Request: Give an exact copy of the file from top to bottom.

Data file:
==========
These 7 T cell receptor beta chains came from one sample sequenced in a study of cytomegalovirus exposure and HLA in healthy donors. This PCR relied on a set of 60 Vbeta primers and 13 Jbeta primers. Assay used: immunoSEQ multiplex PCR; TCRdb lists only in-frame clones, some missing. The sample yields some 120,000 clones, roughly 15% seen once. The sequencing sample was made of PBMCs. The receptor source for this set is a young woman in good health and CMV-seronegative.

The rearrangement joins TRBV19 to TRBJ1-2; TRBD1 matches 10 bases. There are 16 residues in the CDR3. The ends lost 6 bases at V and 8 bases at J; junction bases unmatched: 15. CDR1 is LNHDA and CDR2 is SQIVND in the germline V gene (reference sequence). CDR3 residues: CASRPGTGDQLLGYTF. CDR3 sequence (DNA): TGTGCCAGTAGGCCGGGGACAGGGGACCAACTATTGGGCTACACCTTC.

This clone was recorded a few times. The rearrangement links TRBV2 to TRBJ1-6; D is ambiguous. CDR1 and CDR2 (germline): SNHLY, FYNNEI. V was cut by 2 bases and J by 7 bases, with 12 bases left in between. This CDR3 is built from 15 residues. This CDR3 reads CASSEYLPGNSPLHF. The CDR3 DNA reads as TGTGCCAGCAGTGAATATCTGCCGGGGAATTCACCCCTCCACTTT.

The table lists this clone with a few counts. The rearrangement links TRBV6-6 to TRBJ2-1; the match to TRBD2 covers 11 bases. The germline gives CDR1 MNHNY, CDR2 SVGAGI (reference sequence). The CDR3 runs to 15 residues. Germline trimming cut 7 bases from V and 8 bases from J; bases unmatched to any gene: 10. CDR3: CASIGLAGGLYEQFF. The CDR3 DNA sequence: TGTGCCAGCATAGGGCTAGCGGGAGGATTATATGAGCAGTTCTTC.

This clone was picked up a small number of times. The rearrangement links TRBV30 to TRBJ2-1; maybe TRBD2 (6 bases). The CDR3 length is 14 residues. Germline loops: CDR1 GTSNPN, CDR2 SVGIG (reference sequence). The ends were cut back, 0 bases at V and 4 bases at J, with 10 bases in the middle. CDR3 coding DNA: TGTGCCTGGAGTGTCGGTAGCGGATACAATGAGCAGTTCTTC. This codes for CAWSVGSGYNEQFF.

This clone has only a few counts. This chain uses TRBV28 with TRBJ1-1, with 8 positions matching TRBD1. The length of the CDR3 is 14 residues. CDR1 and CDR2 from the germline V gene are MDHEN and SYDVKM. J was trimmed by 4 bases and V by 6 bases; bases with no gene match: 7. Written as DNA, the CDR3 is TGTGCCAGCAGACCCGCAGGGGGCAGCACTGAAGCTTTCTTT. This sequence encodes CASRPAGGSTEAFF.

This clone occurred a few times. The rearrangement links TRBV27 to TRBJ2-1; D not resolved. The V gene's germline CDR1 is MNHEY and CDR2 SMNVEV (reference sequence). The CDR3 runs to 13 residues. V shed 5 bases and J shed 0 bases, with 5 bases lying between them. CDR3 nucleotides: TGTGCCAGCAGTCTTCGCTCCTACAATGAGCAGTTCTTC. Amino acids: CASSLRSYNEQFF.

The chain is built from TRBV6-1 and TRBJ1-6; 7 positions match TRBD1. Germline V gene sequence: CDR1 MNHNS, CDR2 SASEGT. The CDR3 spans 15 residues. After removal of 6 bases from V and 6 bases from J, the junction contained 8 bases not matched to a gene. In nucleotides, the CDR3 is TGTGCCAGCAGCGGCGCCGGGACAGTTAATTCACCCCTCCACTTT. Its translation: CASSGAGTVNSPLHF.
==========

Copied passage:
These 7 T cell receptor beta chains came from one sample sequenced in a study of cytomegalovirus exposure and HLA in healthy donors. This PCR relied on a set of 60 Vbeta primers and 13 Jbeta primers. Assay used: immunoSEQ multiplex PCR; TCRdb lists only in-frame clones, some missing. The sample yields some 120,000 clones, roughly 15% seen once. The sequencing sample was made of PBMCs. The receptor source for this set is a young woman in good health and CMV-seronegative.

The rearrangement joins TRBV19 to TRBJ1-2; TRBD1 matches 10 bases. There are 16 residues in the CDR3. The ends lost 6 bases at V and 8 bases at J; junction bases unmatched: 15. CDR1 is LNHDA and CDR2 is SQIVND in the germline V gene (reference sequence). CDR3 residues: CASRPGTGDQLLGYTF. CDR3 sequence (DNA): TGTGCCAGTAGGCCGGGGACAGGGGACCAACTATTGGGCTACACCTTC.

This clone was recorded a few times. The rearrangement links TRBV2 to TRBJ1-6; D is ambiguous. CDR1 and CDR2 (germline): SNHLY, FYNNEI. V was cut by 2 bases and J by 7 bases, with 12 bases left in between. This CDR3 is built from 15 residues. This CDR3 reads CASSEYLPGNSPLHF. The CDR3 DNA reads as TGTGCCAGCAGTGAATATCTGCCGGGGAATTCACCCCTCCACTTT.

The table lists this clone with a few counts. The rearrangement links TRBV6-6 to TRBJ2-1; the match to TRBD2 covers 11 bases. The germline gives CDR1 MNHNY, CDR2 SVGAGI (reference sequence). The CDR3 runs to 15 residues. Germline trimming cut 7 bases from V and 8 bases from J; bases unmatched to any gene: 10. CDR3: CASIGLAGGLYEQFF. The CDR3 DNA sequence: TGTGCCAGCATAGGGCTAGCGGGAGGATTATATGAGCAGTTCTTC.

This clone was picked up a small number of times. The rearrangement links TRBV30 to TRBJ2-1; maybe TRBD2 (6 bases). The CDR3 length is 14 residues. Germline loops: CDR1 GTSNPN, CDR2 SVGIG (reference sequence). The ends were cut back, 0 bases at V and 4 bases at J, with 10 bases in the middle. CDR3 coding DNA: TGTGCCTGGAGTGTCGGTAGCGGATACAATGAGCAGTTCTTC. This codes for CAWSVGSGYNEQFF.

This clone has only a few counts. This chain uses TRBV28 with TRBJ1-1, with 8 positions matching TRBD1. The length of the CDR3 is 14 residues. CDR1 and CDR2 from the germline V gene are MDHEN and SYDVKM. J was trimmed by 4 bases and V by 6 bases; bases with no gene match: 7. Written as DNA, the CDR3 is TGTGCCAGCAGACCCGCAGGGGGCAGCACTGAAGCTTTCTTT. This sequence encodes CASRPAGGSTEAFF.

This clone occurred a few times. The rearrangement links TRBV27 to TRBJ2-1; D not resolved. The V gene's germline CDR1 is MNHEY and CDR2 SMNVEV (reference sequence). The CDR3 runs to 13 residues. V shed 5 bases and J shed 0 bases, with 5 bases lying between them. CDR3 nucleotides: TGTGCCAGCAGTCTTCGCTCCTACAATGAGCAGTTCTTC. Amino acids: CASSLRSYNEQFF.

The chain is built from TRBV6-1 and TRBJ1-6; 7 positions match TRBD1. Germline V gene sequence: CDR1 MNHNS, CDR2 SASEGT. The CDR3 spans 15 residues. After removal of 6 bases from V and 6 bases from J, the junction contained 8 bases not matched to a gene. In nucleotides, the CDR3 is TGTGCCAGCAGCGGCGCCGGGACAGTTAATTCACCCCTCCACTTT. Its translation: CASSGAGTVNSPLHF.